Let these remarks be applied to the literature of Germany. If on first acquaintance it offend, or seem strange and unnatural, this is nothing more than might have been expected; for the culture, and consequently the productions of the Germans, have much that is original and peculiar; and every peculiarity, both in the forms and in the subjects of their works, only makes them more worthy of respect, just as reverence is especially due to any one, who can teach new lessons on life and the mode of regulating the passions.
Goethe is the most national poet of the Germans, the most fit representative of their literature, and, more nearly than any other, the universal favorite of his countrymen. Here
are reasons enough for examining his works with a willingness to discover beauties, and for condemning any of them, if any are to be condemned, with hesitation. There is still another reason for speaking of him with respect. He was born in the same year with Alfieri, and is consequently now more than seventy six years of age. And can reverence be denied to the old age of an industrious and popular writer, whose life may be traced in the monuments of his mind?
Of the value of Goethe's poetry different opinions may exist; but it is too late to dispute his genius. To direct the taste and govern the thoughts of the many, is one of the clearest indications of intellectual power. It is now more than fifty years since Goethe entered the lists of literary competition, and during the whole of that period he has held possession of public admiration. Pericles is acknowledged to have been a consummate statesman, because he for forty years preserved his supremacy in the councils of one city; in the German republic of letters, opinions are as free and as fickle, as was the popular voice at Athens; and he, who has had them in his favor for more than half a century, and has all that time been hazarding his reputation by new efforts, must certainly have a powerful, a rich, and an inventive mind.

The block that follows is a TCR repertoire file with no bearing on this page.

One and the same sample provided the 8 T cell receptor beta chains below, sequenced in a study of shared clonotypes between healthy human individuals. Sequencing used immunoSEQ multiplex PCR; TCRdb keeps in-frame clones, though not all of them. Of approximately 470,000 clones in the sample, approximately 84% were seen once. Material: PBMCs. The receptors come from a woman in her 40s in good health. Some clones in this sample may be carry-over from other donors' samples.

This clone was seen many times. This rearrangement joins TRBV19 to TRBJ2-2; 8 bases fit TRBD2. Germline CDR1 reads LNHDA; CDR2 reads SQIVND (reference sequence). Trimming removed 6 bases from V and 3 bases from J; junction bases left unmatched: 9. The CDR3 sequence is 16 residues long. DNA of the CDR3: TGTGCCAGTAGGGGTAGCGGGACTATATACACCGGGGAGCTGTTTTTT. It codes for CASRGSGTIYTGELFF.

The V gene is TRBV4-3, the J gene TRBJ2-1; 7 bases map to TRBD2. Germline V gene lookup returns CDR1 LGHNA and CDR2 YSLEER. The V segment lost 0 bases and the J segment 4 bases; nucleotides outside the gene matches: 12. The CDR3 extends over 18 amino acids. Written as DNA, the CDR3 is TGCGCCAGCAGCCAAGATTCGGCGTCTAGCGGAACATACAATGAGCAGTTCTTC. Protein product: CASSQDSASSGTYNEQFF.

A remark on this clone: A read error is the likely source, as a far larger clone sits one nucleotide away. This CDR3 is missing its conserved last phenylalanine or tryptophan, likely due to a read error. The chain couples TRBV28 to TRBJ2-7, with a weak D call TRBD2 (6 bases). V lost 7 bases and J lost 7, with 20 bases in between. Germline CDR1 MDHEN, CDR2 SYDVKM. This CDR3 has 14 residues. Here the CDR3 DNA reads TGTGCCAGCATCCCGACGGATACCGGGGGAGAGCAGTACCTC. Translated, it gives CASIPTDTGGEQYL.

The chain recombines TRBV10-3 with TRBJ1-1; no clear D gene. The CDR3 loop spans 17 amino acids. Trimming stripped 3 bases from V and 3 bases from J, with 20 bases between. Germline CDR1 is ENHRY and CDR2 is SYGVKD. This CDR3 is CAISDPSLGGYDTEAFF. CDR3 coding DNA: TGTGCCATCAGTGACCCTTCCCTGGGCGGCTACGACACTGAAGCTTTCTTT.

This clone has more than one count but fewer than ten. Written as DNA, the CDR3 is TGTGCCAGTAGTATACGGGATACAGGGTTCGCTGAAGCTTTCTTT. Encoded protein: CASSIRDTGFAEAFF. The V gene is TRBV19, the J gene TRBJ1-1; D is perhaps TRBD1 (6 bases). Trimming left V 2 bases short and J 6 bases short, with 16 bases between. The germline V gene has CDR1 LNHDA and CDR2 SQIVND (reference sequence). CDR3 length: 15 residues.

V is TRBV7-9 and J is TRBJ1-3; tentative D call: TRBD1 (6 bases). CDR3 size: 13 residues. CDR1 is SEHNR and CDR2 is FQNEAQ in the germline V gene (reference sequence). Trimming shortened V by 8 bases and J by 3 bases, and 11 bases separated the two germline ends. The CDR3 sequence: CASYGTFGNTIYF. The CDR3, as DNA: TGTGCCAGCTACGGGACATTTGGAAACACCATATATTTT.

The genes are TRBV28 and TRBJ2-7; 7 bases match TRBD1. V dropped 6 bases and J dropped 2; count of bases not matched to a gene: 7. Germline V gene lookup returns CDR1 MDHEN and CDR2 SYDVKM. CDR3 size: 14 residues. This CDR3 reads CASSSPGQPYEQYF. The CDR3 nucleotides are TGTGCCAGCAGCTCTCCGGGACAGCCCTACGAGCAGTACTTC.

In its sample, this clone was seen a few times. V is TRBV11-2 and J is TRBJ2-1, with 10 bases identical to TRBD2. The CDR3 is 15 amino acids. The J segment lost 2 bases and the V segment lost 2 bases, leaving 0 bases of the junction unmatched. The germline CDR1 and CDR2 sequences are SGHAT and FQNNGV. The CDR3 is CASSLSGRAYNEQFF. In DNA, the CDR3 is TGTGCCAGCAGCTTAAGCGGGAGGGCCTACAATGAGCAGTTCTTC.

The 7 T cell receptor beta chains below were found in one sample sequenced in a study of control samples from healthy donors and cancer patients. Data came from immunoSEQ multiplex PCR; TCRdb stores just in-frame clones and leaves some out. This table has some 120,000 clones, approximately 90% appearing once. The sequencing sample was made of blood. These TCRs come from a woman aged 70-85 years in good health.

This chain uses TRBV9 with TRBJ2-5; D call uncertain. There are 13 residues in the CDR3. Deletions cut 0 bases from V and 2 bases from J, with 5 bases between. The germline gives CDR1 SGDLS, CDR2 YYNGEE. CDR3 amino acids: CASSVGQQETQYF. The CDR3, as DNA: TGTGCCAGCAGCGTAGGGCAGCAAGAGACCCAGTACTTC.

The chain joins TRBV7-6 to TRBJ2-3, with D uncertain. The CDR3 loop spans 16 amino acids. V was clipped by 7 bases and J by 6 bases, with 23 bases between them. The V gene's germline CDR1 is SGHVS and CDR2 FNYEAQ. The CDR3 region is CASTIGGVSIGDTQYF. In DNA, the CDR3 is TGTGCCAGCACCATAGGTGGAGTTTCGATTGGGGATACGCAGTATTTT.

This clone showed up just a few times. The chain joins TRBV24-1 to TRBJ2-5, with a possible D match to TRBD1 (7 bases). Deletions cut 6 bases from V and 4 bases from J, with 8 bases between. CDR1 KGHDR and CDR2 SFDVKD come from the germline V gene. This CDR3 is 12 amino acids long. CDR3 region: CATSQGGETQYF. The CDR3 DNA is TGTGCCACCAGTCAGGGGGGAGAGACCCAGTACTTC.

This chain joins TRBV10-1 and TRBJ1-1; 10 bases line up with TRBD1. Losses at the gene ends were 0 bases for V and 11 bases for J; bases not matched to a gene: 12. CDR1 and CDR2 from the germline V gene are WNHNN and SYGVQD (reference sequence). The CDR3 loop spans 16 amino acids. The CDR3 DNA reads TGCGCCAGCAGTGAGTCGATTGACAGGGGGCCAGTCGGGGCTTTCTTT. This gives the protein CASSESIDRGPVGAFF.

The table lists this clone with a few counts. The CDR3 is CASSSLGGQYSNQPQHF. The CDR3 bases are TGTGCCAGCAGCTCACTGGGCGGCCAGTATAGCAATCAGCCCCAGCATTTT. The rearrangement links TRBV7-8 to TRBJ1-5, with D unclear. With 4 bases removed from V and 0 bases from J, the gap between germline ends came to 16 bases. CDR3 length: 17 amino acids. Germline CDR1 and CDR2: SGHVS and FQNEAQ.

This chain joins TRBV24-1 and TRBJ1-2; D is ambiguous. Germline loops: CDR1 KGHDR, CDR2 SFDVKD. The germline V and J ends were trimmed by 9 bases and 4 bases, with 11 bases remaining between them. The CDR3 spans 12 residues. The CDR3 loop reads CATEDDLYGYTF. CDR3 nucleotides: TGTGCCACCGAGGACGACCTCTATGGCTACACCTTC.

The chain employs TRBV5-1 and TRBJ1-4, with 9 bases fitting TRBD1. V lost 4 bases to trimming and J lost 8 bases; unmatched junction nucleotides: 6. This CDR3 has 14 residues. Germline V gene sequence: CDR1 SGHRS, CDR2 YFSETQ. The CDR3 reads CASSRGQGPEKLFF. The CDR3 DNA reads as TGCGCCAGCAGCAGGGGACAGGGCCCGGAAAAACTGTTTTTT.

Popularity, extensive and lasting popularity, is the least questionable testimony to poetic excellence. If the multitude and the critic are at variance, the latter is in the wrong. The poet reflects the passions and sentiments of men; he connot please long and widely, unless he reflects them with truth. If his pictures are universally recognised, they cannot but be executed with fidelity. All the reasonings of cavillers cannot weaken Homer's claim to veneration; human nature itself rises up and declares him to be her greatest bard; and she expresses her judgment in the collected voices of ages and nations.
The literary history of Goethe is most intimately connected with that of his private life. The place of his birth and early residence facilitated the acquisition of his native language in all its extent. The dialects of the Rhine lands are unsettled, and he, who is accustomed to them from his infancy, finds it easy to adopt all the words, which are elsewhere in currency. A native of Holstein, or the remoter Prussia, could hardly have acquired the same copiousness and versa